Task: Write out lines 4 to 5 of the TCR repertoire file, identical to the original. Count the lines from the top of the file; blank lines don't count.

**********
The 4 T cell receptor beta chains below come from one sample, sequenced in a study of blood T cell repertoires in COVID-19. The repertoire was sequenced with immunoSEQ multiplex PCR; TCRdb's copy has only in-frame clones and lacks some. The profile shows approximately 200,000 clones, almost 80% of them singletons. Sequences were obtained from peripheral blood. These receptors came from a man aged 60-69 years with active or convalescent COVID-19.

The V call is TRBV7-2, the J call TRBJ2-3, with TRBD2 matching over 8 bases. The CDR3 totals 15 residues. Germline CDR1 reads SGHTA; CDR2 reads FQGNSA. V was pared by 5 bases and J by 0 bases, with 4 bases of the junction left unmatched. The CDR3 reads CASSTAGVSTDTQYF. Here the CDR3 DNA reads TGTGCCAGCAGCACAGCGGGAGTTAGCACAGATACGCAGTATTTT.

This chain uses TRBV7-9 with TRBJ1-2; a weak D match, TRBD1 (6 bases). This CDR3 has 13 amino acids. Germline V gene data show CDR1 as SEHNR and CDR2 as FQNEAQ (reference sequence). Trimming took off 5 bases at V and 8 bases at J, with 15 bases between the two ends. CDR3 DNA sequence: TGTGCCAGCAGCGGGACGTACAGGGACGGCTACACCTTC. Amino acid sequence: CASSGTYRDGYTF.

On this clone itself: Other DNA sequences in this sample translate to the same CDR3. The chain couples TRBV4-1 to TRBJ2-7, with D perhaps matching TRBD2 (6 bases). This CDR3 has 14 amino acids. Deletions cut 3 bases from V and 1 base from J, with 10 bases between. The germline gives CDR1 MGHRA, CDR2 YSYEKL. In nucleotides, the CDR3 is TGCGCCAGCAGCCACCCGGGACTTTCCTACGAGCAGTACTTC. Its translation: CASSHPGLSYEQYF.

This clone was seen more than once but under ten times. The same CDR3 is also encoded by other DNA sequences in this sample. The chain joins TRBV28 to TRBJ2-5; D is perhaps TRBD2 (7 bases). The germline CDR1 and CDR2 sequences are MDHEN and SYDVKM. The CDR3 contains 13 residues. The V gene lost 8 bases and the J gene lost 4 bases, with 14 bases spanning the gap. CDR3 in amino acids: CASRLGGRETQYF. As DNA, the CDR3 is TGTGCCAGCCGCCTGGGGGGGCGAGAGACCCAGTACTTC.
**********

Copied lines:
On this clone itself: Other DNA sequences in this sample translate to the same CDR3. The chain couples TRBV4-1 to TRBJ2-7, with D perhaps matching TRBD2 (6 bases). This CDR3 has 14 amino acids. Deletions cut 3 bases from V and 1 base from J, with 10 bases between. The germline gives CDR1 MGHRA, CDR2 YSYEKL. In nucleotides, the CDR3 is TGCGCCAGCAGCCACCCGGGACTTTCCTACGAGCAGTACTTC. Its translation: CASSHPGLSYEQYF.

This clone was seen more than once but under ten times. The same CDR3 is also encoded by other DNA sequences in this sample. The chain joins TRBV28 to TRBJ2-5; D is perhaps TRBD2 (7 bases). The germline CDR1 and CDR2 sequences are MDHEN and SYDVKM. The CDR3 contains 13 residues. The V gene lost 8 bases and the J gene lost 4 bases, with 14 bases spanning the gap. CDR3 in amino acids: CASRLGGRETQYF. As DNA, the CDR3 is TGTGCCAGCCGCCTGGGGGGGCGAGAGACCCAGTACTTC.